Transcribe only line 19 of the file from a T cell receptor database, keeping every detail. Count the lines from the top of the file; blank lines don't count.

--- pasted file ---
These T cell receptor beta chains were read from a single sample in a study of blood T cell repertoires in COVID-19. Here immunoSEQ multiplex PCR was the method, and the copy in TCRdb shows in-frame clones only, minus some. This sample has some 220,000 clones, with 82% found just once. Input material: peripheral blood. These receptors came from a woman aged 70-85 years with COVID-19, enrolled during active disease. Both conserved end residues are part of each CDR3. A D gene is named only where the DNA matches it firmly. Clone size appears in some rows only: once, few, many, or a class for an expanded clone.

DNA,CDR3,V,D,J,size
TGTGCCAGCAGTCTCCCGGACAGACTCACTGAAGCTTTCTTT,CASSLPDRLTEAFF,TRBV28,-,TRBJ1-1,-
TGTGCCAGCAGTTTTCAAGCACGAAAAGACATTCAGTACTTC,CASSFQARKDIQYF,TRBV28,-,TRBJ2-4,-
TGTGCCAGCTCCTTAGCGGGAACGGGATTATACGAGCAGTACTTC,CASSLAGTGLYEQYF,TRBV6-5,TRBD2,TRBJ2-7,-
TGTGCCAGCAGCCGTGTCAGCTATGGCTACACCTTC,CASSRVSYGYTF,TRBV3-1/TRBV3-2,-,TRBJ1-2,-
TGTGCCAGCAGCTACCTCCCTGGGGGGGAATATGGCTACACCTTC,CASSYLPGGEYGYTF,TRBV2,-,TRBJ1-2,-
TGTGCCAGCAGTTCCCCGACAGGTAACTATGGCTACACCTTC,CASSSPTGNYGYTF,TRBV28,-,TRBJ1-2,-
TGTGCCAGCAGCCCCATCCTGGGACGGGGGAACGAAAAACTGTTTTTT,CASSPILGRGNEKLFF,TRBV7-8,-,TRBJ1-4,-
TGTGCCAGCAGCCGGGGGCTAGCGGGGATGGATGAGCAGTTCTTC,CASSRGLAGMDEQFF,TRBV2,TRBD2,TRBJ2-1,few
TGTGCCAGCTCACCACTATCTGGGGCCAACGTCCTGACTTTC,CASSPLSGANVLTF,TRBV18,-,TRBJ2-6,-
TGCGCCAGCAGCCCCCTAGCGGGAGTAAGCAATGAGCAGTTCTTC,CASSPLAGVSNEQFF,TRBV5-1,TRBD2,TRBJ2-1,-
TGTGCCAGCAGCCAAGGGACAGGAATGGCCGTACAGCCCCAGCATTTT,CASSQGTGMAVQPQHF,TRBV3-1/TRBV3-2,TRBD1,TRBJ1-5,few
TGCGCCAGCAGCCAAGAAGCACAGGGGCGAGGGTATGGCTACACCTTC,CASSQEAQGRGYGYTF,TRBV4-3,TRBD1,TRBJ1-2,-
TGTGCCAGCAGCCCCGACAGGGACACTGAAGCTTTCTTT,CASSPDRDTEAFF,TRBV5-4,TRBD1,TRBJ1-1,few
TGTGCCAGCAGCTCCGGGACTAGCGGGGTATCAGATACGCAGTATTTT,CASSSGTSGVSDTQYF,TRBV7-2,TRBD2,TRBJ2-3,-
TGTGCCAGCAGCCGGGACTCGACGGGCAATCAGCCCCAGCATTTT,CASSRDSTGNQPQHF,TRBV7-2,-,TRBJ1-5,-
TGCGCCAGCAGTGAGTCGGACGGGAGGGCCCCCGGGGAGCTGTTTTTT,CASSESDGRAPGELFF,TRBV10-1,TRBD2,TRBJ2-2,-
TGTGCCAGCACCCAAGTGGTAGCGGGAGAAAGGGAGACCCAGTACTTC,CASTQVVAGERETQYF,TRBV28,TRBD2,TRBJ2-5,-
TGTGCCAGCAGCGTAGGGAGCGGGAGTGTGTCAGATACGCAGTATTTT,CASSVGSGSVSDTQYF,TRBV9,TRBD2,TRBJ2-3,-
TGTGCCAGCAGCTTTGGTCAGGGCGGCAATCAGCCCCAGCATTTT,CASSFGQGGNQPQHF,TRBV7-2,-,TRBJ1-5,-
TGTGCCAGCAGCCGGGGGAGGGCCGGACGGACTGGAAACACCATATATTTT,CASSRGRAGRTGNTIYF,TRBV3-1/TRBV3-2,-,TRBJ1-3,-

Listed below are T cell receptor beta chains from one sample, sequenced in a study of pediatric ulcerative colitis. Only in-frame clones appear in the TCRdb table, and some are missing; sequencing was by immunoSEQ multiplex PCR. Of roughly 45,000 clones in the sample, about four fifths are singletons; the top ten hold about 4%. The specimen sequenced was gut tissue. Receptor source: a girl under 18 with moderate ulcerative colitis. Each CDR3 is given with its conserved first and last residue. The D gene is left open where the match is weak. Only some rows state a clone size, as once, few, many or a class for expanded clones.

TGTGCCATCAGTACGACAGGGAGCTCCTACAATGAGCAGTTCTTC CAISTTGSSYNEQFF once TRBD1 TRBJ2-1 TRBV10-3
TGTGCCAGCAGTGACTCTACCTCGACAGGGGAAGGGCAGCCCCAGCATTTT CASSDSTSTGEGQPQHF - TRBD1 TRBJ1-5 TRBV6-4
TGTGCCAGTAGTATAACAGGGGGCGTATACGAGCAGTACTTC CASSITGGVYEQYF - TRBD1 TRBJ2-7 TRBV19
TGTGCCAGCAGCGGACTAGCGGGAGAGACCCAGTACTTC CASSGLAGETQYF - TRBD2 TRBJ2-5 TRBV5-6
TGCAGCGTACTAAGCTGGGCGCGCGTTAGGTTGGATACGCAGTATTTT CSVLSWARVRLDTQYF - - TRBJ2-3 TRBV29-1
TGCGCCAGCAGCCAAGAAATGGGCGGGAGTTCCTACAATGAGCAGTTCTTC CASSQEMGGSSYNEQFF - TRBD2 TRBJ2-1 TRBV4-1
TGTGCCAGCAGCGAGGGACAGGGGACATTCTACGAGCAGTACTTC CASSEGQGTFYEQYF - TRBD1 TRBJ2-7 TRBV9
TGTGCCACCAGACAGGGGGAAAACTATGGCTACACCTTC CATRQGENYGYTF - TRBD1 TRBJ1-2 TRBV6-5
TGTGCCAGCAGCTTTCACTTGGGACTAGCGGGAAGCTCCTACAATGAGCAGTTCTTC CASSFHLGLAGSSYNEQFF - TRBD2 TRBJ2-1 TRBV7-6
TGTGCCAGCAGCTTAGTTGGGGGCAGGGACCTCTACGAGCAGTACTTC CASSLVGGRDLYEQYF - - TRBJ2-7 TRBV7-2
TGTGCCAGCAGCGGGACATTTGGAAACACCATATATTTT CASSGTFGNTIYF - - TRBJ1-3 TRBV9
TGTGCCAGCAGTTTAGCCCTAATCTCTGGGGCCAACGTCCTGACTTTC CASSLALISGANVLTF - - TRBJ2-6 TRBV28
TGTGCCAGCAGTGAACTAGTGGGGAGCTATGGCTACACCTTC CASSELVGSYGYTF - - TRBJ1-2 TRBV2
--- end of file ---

TGTGCCAGCACCCAAGTGGTAGCGGGAGAAAGGGAGACCCAGTACTTC,CASTQVVAGERETQYF,TRBV28,TRBD2,TRBJ2-5,-